- Pouring off blood from one tube to another---Phlebotomy Today readers know better, but not every healthcare worker subscribes yet. Therefore, let it be written and handed down from generation to generation: tubes with additives cannot be combined, even if they have the same color stopper. Some argue that the contents of clot activator tubes can be combined with that of another clot activator tube, but do you really want to go down this slippery slope? All it takes is for someone to be seen pouring the contents of one tube into another, and the assumption is made that it's acceptable for all tubes. Don't go there.
Even if you're convinced one or more of these techniques is a harmless improvement on the traditional method, you'll be hard-pressed to justify your modification to a jury should an injury or medical error occur. Rest assured, should you be involved in a legal case in which your technique is called into question, any deviation from the standard is likely to be exploited by the patient's attorney... even if it's not pertinent to the case. Being caught with one foot out-of-bounds is an irresistible invitation to cast you as a renegade who spends most of her time there. Give 'em an inch, and they'll take whatever the jury awards.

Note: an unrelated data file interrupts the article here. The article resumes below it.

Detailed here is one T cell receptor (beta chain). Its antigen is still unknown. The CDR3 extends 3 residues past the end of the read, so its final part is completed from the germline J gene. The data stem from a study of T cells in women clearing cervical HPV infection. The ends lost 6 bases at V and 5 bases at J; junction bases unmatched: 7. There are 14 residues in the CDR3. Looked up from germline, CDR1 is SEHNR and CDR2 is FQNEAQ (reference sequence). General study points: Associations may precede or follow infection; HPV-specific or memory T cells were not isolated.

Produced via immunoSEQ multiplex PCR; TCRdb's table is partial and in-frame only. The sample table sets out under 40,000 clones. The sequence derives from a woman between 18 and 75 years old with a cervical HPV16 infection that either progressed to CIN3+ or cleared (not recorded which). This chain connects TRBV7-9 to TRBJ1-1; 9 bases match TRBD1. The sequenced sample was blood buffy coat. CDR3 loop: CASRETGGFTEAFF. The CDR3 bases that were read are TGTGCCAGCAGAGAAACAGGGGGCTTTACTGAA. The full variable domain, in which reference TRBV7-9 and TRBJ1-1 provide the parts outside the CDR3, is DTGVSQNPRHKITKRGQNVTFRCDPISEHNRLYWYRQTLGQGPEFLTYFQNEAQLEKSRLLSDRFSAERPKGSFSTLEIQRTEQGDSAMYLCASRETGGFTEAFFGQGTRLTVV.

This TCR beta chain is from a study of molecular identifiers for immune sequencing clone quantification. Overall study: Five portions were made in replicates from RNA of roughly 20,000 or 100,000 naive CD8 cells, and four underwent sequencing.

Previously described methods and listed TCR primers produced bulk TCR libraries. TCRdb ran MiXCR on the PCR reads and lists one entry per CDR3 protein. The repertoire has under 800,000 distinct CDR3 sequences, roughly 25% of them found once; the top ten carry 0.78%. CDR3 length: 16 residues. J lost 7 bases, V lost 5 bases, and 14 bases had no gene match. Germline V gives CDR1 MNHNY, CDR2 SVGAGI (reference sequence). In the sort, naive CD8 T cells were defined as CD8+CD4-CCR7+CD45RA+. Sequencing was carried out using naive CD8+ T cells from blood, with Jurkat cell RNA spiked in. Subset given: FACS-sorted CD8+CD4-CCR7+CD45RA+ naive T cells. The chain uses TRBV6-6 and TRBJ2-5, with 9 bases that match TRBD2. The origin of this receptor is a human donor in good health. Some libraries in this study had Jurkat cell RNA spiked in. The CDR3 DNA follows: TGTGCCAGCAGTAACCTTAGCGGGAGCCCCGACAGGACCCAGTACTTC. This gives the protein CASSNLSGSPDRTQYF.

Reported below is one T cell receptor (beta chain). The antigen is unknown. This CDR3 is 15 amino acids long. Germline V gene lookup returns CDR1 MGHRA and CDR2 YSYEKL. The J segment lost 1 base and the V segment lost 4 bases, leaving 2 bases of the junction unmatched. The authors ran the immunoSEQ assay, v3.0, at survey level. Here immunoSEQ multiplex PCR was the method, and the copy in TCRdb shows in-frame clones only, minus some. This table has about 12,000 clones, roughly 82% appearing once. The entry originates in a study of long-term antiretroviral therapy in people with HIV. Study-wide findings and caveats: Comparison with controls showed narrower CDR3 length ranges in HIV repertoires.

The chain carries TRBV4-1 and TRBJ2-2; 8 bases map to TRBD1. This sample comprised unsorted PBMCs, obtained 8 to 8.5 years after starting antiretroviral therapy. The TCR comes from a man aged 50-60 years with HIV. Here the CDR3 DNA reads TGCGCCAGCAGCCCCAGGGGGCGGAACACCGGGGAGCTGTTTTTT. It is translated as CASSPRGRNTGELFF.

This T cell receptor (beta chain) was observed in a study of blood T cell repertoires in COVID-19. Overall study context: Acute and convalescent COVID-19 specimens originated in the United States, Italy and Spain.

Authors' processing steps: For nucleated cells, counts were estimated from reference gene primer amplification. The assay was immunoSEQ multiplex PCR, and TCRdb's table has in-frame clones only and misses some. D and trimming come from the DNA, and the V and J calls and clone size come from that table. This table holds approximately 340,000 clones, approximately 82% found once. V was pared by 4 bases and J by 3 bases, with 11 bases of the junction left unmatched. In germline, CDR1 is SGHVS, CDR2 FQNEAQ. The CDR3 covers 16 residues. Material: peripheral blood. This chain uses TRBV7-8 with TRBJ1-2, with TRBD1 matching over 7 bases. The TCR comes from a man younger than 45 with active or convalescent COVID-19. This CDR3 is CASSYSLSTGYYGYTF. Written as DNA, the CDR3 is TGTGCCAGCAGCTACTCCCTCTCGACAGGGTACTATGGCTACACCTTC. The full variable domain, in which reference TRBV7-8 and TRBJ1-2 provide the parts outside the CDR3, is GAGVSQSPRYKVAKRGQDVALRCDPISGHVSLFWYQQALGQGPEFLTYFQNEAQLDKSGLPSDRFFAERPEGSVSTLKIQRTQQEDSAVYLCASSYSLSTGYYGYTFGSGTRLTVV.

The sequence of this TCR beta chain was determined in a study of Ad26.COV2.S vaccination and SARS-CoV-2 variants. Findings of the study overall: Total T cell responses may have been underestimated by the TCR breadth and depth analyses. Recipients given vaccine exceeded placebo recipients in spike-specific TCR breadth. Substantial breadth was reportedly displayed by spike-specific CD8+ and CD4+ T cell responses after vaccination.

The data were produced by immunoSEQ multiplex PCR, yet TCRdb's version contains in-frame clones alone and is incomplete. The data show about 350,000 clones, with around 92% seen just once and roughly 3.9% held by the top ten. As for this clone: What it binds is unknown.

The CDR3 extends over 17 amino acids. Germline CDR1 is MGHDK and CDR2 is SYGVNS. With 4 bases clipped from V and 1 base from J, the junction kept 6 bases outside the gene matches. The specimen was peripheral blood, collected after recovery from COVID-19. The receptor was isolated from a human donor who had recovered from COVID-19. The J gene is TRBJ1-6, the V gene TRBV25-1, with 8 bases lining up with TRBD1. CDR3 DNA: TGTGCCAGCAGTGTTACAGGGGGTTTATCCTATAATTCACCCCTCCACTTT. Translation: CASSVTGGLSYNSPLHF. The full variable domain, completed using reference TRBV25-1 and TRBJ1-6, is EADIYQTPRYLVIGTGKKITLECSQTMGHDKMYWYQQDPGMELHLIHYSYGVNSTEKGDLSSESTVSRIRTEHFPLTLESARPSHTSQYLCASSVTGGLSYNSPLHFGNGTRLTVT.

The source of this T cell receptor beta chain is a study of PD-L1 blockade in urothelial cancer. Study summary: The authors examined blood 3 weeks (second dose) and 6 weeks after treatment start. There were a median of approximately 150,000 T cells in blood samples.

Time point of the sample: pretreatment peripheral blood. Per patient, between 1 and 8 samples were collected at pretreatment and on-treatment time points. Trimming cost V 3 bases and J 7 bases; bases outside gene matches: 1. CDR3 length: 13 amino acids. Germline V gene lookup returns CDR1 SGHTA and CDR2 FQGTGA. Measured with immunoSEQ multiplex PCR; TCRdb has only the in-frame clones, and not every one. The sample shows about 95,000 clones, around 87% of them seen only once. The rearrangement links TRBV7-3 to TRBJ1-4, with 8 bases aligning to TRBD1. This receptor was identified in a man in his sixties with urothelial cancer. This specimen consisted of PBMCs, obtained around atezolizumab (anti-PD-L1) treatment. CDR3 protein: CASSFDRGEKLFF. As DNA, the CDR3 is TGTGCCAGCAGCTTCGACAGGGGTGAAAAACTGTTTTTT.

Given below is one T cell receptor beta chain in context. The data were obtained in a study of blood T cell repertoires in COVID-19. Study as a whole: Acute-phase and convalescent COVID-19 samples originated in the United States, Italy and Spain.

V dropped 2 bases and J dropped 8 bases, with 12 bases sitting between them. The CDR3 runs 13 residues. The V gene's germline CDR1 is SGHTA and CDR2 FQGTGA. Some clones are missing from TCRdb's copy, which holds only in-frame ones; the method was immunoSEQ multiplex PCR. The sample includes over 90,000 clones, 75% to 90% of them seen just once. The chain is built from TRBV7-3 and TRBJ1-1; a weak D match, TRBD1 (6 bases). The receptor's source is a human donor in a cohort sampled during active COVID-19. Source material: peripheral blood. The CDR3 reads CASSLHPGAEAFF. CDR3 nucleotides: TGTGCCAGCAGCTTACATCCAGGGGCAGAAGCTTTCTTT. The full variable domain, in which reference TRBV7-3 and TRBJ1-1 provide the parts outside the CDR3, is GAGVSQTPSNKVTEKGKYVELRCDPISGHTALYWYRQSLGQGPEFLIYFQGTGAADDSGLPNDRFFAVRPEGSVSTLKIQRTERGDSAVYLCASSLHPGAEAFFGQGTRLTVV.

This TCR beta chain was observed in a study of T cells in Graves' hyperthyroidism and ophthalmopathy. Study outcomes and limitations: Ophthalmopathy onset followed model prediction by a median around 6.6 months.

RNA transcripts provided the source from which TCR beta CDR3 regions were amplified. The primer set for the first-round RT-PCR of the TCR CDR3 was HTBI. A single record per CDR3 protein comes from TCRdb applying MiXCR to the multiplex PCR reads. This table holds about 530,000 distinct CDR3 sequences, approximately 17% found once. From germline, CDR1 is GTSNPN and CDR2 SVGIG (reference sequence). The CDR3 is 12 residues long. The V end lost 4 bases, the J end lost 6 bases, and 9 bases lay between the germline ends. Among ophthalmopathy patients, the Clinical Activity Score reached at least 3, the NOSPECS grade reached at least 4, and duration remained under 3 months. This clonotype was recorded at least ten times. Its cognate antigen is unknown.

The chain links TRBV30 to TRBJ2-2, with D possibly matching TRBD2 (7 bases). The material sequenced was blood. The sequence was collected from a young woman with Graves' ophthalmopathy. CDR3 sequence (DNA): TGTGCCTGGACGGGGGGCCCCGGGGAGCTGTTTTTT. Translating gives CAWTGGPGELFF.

Here's a New Year resolution everyone should adopt: stick to the standards... literally and figuratively. Trust me, you do NOT want me reviewing a case in which you created your own unique twist to a well-established industry standard. I love my readers, make no mistake. But the only needles you should be creative with involve knitting.